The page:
BWW Review: LOVE'S LABOUR'S LOST and MUCH ADO ABOUT NOTHING, Theatre Royal, Haymarket
The Royal Shakespeare Company have burst back into the West End with their double bill of Love's Labour's - both Lost and Won. This pairing really is a remarkable achievement. Set in the summer of 1914 and the winter of 1918, director Christopher Luscombe has combined the charm and elegance of an Edwardian country estate with a wit, silliness and sense of play that would surely have made Will proud.Though the plays are not necessarily linked, Much Ado About Nothing's assumed subtitle, Love's Labour's Won, has meant the two have often been connected. There are similarities - Love's Labour's Lost tells of a group of young men who have sworn off most food, enough sleep and (most challengingly) the company of women. This last point proves particularly problematic when the Princess of France sets up camp outside their castle.
Much Ado tells of the famously terrible lovers, Beatrice and Benedick, who seem equally determined not to adore each other, despite their obvious chemistry. In both, then, love is anything but smooth and wooing becomes a diverting game, as the Princess's party mercilessly teases the King's party, and Beatrice and Benedick are gently tricked into revealing their affections. Wit seems the prize beyond all.
Yet even within this world of tricks and gentle mockery, it is the silliness of especially Love's Labour's Lost (*****) that makes it so appealing. The opening scene, in which the young men earnestly discuss their academic plans, is hysterically funny - not least for Edward Bennett's initially silent objections.
Luscombe's direction is beautifully detailed throughout. Conceptually, the two plays have been used to bookend the Great War, and though this means the first of the double bill ends with a slightly cloying vision of the young men leaving for military action, the horrors of war add realism to Much Ado's less pleasant characters. The Christmas jollity of newfound peace is also particularly poignant in this setting.
Luscombe's direction of Much Ado About Nothing (****) is only slightly less successful. In place of the constantly heightened reactions and stylised movements comes a sniping repartee, with rare interludes of shocking emotion. There are also some wonderfully slapstick scenes, notably involving Nick Haverson and a teapot; such invention seems only to add to, rather than distract from, Shakespeare's text. However, this comedic style seemed somewhat incongruous with the lovers' habitual exchanges, especially during an extended sequence by Benedick - stylistically rather confused.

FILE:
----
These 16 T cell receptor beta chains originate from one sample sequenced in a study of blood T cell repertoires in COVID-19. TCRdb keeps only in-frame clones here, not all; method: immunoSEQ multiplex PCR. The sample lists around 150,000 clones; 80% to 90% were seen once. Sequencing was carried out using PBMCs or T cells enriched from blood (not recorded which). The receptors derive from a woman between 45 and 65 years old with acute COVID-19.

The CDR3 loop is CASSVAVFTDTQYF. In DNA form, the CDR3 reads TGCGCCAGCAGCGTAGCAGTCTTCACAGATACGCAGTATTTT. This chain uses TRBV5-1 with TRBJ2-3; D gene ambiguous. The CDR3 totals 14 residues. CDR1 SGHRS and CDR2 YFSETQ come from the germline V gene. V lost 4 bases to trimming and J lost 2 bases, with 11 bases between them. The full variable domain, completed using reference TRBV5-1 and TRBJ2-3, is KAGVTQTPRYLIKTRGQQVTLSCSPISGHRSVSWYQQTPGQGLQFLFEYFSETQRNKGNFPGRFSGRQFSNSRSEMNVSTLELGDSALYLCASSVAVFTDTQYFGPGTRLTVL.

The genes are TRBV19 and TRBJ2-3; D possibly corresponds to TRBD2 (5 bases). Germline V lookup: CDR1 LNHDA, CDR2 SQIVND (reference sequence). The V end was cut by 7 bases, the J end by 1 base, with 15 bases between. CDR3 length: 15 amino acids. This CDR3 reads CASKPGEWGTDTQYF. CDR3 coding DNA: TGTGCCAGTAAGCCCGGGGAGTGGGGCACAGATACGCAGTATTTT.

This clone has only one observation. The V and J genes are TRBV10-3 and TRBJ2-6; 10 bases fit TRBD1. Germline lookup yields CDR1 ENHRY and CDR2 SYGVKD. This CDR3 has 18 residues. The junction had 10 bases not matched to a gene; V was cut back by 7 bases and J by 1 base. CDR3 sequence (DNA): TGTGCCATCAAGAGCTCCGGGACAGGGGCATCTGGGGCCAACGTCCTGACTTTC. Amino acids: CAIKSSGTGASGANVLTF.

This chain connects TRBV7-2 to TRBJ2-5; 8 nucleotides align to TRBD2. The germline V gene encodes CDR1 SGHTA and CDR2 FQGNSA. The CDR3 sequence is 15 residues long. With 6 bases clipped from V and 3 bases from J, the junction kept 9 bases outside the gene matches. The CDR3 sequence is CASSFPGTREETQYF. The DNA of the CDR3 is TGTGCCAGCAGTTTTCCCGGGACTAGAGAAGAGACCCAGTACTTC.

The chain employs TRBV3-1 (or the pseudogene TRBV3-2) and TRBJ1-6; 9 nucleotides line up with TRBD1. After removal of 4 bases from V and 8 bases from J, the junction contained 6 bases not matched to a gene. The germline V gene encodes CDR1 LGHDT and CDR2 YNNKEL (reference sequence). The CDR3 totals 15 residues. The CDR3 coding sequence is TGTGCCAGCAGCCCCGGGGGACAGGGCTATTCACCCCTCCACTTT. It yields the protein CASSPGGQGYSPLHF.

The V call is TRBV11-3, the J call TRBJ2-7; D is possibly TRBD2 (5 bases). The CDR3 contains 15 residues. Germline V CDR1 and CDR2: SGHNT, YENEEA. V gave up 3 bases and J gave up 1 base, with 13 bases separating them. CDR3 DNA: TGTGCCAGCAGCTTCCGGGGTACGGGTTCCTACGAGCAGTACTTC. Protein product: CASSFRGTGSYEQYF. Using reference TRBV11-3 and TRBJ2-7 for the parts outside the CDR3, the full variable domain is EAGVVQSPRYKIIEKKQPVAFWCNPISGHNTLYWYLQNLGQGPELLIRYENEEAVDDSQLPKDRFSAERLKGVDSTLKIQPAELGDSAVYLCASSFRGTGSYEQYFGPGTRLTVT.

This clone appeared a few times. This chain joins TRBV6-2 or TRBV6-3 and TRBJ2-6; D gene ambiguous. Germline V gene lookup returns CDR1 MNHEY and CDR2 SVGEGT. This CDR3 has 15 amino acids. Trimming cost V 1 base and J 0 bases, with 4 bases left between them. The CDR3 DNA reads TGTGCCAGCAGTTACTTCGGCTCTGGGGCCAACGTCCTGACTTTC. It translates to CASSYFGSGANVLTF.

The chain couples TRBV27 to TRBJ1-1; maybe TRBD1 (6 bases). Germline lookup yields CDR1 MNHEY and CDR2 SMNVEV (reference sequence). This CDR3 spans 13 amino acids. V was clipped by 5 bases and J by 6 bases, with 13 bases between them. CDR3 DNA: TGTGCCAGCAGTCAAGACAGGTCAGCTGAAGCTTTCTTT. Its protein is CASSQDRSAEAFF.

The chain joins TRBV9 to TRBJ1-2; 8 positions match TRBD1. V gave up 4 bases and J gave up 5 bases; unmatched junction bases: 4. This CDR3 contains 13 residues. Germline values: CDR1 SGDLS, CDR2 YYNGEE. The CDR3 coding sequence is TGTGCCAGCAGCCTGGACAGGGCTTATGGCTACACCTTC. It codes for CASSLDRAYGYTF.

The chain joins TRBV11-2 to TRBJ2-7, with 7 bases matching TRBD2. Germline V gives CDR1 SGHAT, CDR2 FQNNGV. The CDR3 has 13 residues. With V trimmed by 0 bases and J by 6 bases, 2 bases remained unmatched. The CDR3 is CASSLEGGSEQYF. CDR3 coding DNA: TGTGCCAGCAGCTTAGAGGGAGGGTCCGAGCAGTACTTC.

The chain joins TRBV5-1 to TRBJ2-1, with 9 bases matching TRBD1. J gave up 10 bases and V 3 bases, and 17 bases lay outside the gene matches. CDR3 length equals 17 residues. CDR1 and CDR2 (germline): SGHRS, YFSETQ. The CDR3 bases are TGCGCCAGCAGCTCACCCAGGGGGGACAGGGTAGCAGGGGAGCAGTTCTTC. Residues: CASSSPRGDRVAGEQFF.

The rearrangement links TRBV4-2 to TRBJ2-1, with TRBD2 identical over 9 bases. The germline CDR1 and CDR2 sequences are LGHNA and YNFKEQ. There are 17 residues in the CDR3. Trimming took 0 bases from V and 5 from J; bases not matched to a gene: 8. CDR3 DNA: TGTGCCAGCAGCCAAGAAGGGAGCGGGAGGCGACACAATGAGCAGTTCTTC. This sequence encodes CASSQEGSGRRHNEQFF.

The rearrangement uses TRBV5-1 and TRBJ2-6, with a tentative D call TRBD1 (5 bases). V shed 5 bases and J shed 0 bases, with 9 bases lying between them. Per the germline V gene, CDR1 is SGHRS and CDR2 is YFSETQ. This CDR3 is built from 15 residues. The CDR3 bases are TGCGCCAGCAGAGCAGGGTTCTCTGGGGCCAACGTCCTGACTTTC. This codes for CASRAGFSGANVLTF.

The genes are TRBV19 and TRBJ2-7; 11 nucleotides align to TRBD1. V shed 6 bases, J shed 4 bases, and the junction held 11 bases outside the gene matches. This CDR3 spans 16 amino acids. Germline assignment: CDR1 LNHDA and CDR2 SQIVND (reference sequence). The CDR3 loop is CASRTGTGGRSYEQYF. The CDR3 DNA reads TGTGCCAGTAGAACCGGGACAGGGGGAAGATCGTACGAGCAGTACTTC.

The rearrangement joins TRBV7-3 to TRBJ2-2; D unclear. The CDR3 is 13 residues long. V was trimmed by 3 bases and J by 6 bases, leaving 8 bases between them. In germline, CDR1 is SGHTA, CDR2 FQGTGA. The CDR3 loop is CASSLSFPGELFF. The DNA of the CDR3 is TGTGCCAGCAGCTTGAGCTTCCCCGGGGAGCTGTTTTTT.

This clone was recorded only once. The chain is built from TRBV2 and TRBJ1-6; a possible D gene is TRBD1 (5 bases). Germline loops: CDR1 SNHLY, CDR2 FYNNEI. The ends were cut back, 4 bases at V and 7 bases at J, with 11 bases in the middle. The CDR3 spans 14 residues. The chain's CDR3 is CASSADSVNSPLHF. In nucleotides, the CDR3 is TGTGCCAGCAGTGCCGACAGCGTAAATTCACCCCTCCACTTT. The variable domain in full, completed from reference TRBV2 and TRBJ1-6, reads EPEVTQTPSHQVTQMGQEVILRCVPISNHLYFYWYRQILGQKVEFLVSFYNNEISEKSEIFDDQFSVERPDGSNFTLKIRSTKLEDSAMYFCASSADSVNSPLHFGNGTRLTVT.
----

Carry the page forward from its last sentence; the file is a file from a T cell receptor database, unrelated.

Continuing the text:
All in all, though, these are outstanding productions, beautifully conceptualised and performed. Edward Bennett nabs the best parts in each production and performs them with glorious energy and hilarious intent. Both Benedick and Berowne suit this era - both Bennett's characters seem like they might have been on the cricket team with Stephen Mangan. Lisa Dillon glistens as Beatrice, showing a glorious freedom of spirit. Brave, but never clumsy, she is utterly convincing and endearing in both roles. Rebecca Collingwood also shines as both Katharine and Hero, playing both with gentle intelligence and a sense of fun that might well be missed by a lesser production.Other outstanding performances in Love's Labour's Lost come from John Hodgkinson, whose Don Armado is fantastically silly, and Peter McGovern. Their earnest and enthusiastic portrayals of these rather ridiculous characters are joyous - as are Bennett, Sam Alexander, William Belchambers and Tunki Kasim's Court of Navarre.
Though blessed with less written material, Leah Whitaker leads a sleek and self-assured French Court with poise and the unforced possession of true leadership. Jenny Arnold's choreography shines here, as the women's stylised movements make them appear poised and collected, distancing them from the giggling mass into which they could easily descend.
Nick Haverson gives two wonderful performances, though perhaps his turn as Constable Dogberry is most enjoyable. Desperately incompetent, his attempts to maintain a modicum of dignity earn him some of the plays' biggest laughs. Luscombe has a gift for finding the less obvious, yet utterly relatable, in a scene.
Nigel Hess, composer for both shows, adds drama with his underscoring, but his most notable work is his compositions, whose style supports Luscombe's concept and highlights the comedy of Shakespeare's lyrics. Peter McGovern sings beautifully and Harry Waller's turns at the piano situate the piece historically and add a touch of class.
Simon Higlett's designs are based on real manor house Charlecote Park - where, fantastically, Shakespeare was once caught poaching. Visually lovely, the sets swoop in and out with tremendous pace and their intricate details facilitate much of the plays' physical comedy.
It is rare to see one, let alone two, plays which marry together an old text with such fresh and lively ideas, without detracting from the work's integrity. These productions will be gushed about for many years to come.
Photo Credit: Manuel Harlan.